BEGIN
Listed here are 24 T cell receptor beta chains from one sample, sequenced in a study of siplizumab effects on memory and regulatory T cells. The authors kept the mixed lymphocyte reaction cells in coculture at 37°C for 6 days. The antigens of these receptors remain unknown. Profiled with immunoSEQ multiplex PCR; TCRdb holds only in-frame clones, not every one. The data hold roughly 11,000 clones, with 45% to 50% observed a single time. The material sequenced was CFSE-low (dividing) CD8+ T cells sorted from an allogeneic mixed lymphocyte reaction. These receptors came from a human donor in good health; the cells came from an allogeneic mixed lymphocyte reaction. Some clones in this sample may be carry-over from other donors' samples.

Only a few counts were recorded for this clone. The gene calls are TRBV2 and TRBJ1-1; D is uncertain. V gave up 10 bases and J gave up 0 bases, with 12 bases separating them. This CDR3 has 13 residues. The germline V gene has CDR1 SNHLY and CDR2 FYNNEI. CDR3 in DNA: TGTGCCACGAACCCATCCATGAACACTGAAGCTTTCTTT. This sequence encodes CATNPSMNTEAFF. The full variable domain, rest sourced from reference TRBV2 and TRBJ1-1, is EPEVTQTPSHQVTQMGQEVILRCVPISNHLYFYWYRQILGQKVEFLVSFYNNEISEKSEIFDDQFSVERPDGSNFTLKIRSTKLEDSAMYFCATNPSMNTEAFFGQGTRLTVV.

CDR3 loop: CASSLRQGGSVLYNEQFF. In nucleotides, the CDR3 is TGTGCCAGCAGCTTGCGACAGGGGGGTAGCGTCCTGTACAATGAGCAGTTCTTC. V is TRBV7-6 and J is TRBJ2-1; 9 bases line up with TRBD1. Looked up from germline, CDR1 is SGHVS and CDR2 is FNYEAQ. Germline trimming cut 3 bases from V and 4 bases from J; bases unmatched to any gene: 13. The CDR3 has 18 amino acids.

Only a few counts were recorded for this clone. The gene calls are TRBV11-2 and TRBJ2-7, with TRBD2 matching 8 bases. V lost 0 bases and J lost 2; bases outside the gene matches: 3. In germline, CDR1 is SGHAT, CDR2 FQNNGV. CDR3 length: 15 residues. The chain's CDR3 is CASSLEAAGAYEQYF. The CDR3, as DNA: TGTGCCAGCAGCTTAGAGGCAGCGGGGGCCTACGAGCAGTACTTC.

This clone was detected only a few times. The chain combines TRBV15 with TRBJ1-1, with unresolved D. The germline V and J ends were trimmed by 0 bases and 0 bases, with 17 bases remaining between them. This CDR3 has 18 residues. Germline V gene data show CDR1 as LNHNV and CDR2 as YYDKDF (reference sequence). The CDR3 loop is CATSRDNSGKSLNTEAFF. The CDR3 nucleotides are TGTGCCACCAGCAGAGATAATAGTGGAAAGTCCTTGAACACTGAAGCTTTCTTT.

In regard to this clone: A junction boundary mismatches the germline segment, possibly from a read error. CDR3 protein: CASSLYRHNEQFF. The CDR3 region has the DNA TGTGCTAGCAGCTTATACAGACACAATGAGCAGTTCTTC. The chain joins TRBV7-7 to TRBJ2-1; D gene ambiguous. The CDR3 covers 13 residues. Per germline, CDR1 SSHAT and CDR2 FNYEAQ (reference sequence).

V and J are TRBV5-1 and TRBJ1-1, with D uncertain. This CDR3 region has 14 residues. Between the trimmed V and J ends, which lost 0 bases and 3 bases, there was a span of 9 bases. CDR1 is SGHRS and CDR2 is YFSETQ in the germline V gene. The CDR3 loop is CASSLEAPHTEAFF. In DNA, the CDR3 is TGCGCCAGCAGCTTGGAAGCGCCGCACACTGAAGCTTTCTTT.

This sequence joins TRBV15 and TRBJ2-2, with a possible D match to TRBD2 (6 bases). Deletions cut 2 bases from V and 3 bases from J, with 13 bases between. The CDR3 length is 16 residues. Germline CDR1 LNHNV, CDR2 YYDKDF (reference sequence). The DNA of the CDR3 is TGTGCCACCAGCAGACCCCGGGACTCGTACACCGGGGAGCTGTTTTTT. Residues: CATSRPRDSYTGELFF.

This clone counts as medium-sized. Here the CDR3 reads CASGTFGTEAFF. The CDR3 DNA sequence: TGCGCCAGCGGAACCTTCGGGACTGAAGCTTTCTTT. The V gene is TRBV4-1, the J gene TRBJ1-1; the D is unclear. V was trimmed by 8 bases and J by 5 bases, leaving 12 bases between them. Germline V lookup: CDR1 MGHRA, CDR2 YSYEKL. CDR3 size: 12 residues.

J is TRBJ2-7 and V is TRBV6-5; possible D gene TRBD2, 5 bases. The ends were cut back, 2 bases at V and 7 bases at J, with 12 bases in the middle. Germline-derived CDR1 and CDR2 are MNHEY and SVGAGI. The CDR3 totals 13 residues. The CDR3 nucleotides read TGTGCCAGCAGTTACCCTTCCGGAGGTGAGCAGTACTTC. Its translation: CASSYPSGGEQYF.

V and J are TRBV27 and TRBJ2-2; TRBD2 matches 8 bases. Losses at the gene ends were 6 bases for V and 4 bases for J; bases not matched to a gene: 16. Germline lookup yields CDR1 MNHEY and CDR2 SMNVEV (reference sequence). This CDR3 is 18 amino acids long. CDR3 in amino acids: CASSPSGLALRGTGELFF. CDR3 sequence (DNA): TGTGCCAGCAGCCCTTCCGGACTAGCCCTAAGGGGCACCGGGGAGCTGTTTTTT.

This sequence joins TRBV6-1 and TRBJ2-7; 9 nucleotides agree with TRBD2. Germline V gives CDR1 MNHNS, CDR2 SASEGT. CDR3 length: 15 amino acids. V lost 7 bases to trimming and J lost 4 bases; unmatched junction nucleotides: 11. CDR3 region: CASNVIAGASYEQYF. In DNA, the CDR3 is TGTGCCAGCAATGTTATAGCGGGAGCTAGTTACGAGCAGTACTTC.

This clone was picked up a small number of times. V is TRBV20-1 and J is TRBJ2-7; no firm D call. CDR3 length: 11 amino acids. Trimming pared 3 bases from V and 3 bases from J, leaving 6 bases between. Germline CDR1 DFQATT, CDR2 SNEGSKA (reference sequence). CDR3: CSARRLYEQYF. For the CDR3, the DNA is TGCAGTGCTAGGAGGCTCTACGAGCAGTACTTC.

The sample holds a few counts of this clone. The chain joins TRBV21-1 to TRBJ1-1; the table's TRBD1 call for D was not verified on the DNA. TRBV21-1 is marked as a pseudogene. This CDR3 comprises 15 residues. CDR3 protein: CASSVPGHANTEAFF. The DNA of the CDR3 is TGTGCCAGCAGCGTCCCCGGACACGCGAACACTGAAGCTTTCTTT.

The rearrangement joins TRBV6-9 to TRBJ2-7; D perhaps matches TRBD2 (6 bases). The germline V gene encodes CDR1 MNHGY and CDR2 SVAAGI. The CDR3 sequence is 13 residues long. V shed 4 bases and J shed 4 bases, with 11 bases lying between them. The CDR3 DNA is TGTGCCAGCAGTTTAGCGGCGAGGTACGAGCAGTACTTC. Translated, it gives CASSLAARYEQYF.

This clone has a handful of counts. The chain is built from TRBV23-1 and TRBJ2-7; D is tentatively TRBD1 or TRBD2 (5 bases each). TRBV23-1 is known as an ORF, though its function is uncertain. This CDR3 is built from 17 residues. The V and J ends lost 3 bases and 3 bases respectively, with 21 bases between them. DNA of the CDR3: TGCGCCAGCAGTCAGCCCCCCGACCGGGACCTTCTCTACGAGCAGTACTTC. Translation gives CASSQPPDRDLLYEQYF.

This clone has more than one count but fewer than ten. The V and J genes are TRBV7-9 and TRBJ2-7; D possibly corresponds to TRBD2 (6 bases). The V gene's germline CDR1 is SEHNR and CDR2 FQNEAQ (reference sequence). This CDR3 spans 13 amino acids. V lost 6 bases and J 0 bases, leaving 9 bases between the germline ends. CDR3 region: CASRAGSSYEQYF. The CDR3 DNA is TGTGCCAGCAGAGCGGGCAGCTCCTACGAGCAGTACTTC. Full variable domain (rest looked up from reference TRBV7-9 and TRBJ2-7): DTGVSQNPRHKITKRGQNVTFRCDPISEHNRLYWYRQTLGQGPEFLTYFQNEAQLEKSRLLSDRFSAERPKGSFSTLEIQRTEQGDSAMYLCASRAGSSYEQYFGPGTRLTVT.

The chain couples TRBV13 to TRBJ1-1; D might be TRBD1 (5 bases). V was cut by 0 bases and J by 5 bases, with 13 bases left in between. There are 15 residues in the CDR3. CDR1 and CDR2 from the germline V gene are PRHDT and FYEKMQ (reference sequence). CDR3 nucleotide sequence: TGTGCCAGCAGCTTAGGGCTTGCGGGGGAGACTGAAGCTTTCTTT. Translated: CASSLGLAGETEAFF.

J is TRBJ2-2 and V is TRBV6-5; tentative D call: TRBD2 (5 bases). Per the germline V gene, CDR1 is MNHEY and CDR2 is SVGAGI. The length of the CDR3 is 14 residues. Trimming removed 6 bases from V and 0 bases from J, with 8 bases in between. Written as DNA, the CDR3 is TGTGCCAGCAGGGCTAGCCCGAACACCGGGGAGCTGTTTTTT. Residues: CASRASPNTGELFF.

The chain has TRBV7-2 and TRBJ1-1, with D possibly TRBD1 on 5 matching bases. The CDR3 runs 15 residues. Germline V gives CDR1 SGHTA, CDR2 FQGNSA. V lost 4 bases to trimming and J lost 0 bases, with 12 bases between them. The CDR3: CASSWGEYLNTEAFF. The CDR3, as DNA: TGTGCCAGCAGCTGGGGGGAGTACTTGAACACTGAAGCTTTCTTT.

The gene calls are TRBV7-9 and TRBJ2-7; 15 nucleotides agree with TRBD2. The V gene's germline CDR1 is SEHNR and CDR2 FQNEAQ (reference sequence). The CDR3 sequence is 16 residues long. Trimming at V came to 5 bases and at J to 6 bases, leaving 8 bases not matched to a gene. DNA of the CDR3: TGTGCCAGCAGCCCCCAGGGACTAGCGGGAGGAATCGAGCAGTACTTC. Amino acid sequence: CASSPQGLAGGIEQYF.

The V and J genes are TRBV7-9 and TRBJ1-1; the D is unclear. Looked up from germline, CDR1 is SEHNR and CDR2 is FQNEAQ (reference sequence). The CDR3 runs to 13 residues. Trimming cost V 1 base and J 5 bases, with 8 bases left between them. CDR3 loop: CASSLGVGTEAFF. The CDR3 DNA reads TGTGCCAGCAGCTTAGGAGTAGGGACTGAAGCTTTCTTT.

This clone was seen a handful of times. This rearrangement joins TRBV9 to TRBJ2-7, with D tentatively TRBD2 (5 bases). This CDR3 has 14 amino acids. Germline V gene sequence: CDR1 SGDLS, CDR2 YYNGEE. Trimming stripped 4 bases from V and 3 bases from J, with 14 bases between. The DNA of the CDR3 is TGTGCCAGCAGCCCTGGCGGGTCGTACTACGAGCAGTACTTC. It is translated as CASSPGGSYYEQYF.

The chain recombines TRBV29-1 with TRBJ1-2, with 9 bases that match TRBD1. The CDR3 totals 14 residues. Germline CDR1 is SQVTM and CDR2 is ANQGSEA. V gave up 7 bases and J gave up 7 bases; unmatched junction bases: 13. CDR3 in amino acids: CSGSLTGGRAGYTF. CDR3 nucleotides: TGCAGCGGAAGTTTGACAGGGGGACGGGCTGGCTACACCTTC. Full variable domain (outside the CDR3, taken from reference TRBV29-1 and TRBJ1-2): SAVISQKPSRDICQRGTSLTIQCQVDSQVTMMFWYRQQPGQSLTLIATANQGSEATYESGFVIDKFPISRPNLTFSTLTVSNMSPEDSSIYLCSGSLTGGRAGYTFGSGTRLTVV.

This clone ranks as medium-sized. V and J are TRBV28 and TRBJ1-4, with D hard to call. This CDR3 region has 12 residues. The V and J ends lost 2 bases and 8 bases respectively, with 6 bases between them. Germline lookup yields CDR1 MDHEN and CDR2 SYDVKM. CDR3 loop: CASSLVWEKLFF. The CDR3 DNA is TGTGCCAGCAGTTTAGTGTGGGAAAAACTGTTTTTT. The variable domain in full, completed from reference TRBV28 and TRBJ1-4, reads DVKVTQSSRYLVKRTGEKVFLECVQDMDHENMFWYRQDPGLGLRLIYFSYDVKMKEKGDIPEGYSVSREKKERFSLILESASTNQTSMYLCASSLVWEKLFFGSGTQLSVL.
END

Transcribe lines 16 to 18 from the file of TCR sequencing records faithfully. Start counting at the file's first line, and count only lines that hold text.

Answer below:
This clone has a handful of counts. The chain is built from TRBV23-1 and TRBJ2-7; D is tentatively TRBD1 or TRBD2 (5 bases each). TRBV23-1 is known as an ORF, though its function is uncertain. This CDR3 is built from 17 residues. The V and J ends lost 3 bases and 3 bases respectively, with 21 bases between them. DNA of the CDR3: TGCGCCAGCAGTCAGCCCCCCGACCGGGACCTTCTCTACGAGCAGTACTTC. Translation gives CASSQPPDRDLLYEQYF.

This clone has more than one count but fewer than ten. The V and J genes are TRBV7-9 and TRBJ2-7; D possibly corresponds to TRBD2 (6 bases). The V gene's germline CDR1 is SEHNR and CDR2 FQNEAQ (reference sequence). This CDR3 spans 13 amino acids. V lost 6 bases and J 0 bases, leaving 9 bases between the germline ends. CDR3 region: CASRAGSSYEQYF. The CDR3 DNA is TGTGCCAGCAGAGCGGGCAGCTCCTACGAGCAGTACTTC. Full variable domain (rest looked up from reference TRBV7-9 and TRBJ2-7): DTGVSQNPRHKITKRGQNVTFRCDPISEHNRLYWYRQTLGQGPEFLTYFQNEAQLEKSRLLSDRFSAERPKGSFSTLEIQRTEQGDSAMYLCASRAGSSYEQYFGPGTRLTVT.

The chain couples TRBV13 to TRBJ1-1; D might be TRBD1 (5 bases). V was cut by 0 bases and J by 5 bases, with 13 bases left in between. There are 15 residues in the CDR3. CDR1 and CDR2 from the germline V gene are PRHDT and FYEKMQ (reference sequence). CDR3 nucleotide sequence: TGTGCCAGCAGCTTAGGGCTTGCGGGGGAGACTGAAGCTTTCTTT. Translated: CASSLGLAGETEAFF.